Fifteen year-old Ruth is very optimistic about school, despite the fact that her mother hardly has any sufficient financial support to assist her with the necessities that can get her through a school day.
Every morning, Ruth has to do her daily chores of sweeping her yard, wash dishes and wash a few dirty clothes before finally preparing for school on an empty stomach. By 8:00am, she walks with a few of her schoolmates to the Saint Paul River, twenty minutes from her house. There waiting is an old and unsafe canoe that crosses up to 14 students per trip over to Caldwell, where Ruth attends school.
“On a few occasions the canoe ride can be very dangerous, but this is my only means of transportation to school every day. It usually takes me about one hour to cross the river and walk to school every day except when it’s raining, it takes longer. If I mind this one, I will not want to attend school,” Ruth added.
‘We Need To Look At Education Again’
A recent statement made by the newly appointed Minister of Education, Hon. George K. Werner, during the handing over of a newly constructed school by UNICEF reminds Liberia that ‘education’ should be taken back into account.
According to Hon Werner, secondary education in Liberia is ‘doomed’ and because of historic and economical reasons Liberian girls need to be empowered urgently.
“The status quo for education in Liberia, particularly secondary school is doomed. We will change that status quo and will do so by forming a broad coalition for students, teachers and the school administrators. We can only do that with the communities, parents, civil society, government officials and our partners support,” he stated.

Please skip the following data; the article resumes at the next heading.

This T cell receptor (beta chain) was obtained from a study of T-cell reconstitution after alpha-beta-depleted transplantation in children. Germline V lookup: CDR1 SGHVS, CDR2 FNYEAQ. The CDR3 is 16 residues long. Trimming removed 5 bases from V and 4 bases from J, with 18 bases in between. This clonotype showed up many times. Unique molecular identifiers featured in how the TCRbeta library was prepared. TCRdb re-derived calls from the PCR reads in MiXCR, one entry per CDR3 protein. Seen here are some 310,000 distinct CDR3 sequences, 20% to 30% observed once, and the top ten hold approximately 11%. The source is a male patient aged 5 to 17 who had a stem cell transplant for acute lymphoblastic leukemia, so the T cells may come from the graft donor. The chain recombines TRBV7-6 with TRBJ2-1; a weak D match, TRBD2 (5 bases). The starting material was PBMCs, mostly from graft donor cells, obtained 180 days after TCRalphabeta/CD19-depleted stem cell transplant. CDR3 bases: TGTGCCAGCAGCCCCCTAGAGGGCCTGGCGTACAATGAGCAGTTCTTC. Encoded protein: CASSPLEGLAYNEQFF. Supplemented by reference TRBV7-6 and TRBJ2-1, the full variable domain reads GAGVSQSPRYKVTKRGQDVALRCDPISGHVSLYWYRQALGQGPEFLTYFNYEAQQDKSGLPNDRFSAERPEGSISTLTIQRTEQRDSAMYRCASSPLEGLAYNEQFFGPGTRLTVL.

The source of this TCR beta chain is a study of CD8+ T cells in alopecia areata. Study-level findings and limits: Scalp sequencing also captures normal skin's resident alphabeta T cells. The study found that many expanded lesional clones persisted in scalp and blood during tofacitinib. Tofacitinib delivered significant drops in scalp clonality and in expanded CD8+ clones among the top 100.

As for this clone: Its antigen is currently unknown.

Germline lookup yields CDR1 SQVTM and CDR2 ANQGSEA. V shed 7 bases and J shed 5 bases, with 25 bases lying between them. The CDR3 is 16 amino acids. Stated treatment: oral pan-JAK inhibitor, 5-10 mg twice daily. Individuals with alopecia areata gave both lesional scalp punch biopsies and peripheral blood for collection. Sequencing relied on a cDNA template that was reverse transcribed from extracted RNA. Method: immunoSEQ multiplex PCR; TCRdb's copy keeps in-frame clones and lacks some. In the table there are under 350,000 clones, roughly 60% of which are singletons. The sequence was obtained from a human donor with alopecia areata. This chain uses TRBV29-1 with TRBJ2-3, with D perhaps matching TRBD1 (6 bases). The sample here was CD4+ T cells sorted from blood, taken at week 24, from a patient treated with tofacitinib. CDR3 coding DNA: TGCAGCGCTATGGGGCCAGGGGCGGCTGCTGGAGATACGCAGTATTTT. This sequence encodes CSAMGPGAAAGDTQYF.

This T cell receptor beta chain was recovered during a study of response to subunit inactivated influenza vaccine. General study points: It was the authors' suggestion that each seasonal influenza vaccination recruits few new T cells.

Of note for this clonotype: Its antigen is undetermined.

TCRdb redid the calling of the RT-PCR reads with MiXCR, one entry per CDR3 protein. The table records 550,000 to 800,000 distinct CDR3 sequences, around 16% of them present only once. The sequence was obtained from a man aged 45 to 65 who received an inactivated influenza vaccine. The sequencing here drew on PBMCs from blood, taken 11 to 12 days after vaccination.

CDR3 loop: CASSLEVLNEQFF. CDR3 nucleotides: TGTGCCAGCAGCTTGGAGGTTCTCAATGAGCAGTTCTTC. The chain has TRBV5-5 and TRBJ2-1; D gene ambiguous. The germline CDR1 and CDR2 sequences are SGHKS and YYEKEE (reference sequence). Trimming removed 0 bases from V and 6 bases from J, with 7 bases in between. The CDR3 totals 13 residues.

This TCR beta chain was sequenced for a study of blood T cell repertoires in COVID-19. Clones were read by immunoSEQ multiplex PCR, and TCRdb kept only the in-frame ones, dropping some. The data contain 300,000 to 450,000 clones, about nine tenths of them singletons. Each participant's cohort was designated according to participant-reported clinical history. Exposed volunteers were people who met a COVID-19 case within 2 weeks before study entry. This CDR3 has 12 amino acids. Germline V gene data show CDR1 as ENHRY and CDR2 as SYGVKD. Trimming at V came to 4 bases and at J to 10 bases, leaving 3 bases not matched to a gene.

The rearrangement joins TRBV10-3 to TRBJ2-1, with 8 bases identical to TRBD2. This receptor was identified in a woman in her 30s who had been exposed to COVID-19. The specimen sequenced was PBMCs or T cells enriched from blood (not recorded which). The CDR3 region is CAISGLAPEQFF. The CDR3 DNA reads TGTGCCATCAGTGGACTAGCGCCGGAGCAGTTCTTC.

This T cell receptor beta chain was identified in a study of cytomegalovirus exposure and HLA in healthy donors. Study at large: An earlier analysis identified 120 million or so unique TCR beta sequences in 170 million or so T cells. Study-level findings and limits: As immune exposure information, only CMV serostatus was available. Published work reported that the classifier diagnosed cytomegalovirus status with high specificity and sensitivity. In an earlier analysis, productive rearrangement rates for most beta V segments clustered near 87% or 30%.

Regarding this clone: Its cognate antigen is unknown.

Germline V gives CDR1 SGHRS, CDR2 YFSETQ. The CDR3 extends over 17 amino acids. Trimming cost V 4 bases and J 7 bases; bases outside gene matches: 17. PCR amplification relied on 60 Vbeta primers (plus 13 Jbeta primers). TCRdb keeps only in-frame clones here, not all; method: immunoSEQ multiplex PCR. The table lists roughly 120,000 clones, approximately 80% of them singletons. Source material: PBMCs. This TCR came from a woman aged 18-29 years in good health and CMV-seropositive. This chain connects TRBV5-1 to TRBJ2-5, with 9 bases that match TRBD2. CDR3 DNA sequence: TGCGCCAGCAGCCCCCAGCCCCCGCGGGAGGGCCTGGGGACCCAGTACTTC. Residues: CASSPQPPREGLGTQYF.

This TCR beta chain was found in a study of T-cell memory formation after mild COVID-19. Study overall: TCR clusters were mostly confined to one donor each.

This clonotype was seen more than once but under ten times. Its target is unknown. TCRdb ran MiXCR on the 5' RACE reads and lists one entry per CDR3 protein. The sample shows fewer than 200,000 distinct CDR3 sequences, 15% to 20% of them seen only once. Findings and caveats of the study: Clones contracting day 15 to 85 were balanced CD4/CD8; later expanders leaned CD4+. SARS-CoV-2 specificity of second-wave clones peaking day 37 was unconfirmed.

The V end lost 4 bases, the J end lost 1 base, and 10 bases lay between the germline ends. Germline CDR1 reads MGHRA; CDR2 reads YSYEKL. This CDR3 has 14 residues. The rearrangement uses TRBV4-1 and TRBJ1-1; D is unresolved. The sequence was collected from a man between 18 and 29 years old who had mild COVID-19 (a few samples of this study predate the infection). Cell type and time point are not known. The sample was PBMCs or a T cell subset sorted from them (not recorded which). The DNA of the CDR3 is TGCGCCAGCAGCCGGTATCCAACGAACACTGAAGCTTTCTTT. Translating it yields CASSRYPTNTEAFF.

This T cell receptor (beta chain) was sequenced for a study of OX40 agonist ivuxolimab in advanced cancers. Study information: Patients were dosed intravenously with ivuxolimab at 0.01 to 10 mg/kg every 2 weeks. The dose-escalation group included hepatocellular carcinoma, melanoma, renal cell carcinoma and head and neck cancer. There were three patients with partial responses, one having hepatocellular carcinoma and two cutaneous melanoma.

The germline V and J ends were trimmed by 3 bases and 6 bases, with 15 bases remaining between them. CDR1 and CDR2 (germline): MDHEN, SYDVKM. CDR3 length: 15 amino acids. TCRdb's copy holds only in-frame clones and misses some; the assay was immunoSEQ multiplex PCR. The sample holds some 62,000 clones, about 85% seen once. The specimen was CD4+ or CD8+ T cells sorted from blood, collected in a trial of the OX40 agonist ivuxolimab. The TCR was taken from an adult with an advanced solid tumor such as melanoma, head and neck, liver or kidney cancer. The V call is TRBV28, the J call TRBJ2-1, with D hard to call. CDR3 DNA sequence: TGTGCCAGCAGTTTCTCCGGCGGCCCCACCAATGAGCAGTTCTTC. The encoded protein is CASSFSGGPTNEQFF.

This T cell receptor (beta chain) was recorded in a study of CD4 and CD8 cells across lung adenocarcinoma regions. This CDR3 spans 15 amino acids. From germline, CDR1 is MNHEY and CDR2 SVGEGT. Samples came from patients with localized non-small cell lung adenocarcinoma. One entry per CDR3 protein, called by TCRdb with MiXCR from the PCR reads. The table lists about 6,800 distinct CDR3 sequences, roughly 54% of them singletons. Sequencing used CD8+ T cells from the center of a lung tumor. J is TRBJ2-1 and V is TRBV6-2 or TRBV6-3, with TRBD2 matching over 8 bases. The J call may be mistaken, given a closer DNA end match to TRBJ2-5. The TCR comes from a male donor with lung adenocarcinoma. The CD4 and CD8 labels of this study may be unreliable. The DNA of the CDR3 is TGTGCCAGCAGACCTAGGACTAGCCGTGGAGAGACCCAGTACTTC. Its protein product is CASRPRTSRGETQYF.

Hon. Werner strongly believes that sustainable change can only occur in the education sector when those who are paid to teach are held accountable for what they are being paid to do.
“Parents need to be able to monitor all schools that administer. Students, you need to commit yourselves to quality learning and also hold teachers and administrators accountable for what they are being paid to do for you,” he added.
Meanwhile, changing the direction of which education has taken is important. Hon. Werner believes education is there to service the needs of the Liberian community and economy.
“If we had a merging economy, you’ll see all of the investments being made,” he added.
For now, there are graduates in Ruth’s community who she says have yet to find jobs. Ruth wonders what her future will hold, or if it will hold the same uncertainties as graduates who cannot find jobs.
“It feels like some people go to school just to have a paper saying that they went through schooling. But, there’s nothing happening afterwards, after you graduate and its hard continuing school not knowing if you’ll ever get a job afterwards,” she alerted.
Hon. Werner, during his statement, addressed Ruth and many who may be posting the same uncertainties during the handover ceremony in the Fofee Town community.
“We’re quickly educating our children but they are not finding jobs, which means that there’s something wrong with our education sector. We need to look at education again and not just give them knowledge but the skills they’ll need to work and get a job,” he added.